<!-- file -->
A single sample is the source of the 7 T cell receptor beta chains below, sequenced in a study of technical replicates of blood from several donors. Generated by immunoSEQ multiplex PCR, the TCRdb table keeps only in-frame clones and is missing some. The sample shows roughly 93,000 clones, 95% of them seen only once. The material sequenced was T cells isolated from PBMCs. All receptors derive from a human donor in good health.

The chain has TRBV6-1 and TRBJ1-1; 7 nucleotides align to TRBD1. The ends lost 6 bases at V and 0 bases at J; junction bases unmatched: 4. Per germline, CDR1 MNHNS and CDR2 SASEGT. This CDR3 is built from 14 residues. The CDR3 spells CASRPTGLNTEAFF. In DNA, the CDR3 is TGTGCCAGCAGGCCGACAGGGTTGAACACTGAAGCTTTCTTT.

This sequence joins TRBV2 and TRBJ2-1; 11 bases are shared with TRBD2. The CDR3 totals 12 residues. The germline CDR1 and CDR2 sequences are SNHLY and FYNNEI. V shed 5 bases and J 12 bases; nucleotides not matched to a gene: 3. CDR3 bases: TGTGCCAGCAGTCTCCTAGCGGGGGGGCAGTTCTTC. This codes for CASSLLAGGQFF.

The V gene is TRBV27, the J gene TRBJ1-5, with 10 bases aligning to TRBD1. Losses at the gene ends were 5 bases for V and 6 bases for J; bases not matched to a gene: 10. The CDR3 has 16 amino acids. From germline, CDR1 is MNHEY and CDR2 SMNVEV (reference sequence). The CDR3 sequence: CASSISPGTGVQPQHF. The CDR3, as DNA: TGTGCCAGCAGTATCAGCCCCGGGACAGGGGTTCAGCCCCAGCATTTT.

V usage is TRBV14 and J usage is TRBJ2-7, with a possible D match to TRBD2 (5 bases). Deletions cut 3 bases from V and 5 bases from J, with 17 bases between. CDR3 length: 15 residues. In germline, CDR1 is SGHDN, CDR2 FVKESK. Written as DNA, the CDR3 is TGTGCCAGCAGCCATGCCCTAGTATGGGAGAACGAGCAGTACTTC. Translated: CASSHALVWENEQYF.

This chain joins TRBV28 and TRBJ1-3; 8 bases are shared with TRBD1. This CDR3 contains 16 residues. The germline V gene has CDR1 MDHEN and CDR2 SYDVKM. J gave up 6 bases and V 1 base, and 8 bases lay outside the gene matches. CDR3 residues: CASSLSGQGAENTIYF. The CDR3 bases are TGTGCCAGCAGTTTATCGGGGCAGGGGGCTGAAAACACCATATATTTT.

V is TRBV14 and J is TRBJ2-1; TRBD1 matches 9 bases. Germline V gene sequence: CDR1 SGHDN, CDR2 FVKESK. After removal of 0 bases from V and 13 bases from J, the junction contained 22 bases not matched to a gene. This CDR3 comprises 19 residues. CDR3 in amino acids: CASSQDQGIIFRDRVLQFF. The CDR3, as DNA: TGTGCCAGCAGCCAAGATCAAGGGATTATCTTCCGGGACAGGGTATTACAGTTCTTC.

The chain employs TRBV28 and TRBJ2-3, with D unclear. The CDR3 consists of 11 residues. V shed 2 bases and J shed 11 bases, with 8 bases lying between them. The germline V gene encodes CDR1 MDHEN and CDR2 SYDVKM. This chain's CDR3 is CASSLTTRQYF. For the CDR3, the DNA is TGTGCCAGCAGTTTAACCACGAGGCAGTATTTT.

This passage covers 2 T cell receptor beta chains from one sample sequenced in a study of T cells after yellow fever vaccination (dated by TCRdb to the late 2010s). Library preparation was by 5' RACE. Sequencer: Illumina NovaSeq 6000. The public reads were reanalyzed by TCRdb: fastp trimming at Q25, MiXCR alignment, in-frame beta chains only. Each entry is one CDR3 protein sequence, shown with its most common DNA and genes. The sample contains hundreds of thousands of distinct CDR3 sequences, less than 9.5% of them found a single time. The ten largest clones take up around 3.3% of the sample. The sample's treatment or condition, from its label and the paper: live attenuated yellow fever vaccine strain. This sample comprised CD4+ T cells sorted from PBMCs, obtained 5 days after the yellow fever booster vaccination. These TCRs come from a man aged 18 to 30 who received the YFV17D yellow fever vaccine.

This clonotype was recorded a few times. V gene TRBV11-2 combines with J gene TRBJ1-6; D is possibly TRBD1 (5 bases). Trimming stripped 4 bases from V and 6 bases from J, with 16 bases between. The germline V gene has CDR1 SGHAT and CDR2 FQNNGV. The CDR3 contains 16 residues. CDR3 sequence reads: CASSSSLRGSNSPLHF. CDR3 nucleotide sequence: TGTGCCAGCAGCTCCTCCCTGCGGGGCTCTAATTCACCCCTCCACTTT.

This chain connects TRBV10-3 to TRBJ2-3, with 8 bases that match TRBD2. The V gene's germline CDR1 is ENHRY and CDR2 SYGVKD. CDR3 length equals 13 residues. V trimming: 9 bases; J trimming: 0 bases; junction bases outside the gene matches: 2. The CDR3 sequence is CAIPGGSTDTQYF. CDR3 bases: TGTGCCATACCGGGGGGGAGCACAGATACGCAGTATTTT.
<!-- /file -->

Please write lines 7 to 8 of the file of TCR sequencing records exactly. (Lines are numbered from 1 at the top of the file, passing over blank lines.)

V is TRBV14 and J is TRBJ2-1; TRBD1 matches 9 bases. Germline V gene sequence: CDR1 SGHDN, CDR2 FVKESK. After removal of 0 bases from V and 13 bases from J, the junction contained 22 bases not matched to a gene. This CDR3 comprises 19 residues. CDR3 in amino acids: CASSQDQGIIFRDRVLQFF. The CDR3, as DNA: TGTGCCAGCAGCCAAGATCAAGGGATTATCTTCCGGGACAGGGTATTACAGTTCTTC.

The chain employs TRBV28 and TRBJ2-3, with D unclear. The CDR3 consists of 11 residues. V shed 2 bases and J shed 11 bases, with 8 bases lying between them. The germline V gene encodes CDR1 MDHEN and CDR2 SYDVKM. This chain's CDR3 is CASSLTTRQYF. For the CDR3, the DNA is TGTGCCAGCAGTTTAACCACGAGGCAGTATTTT.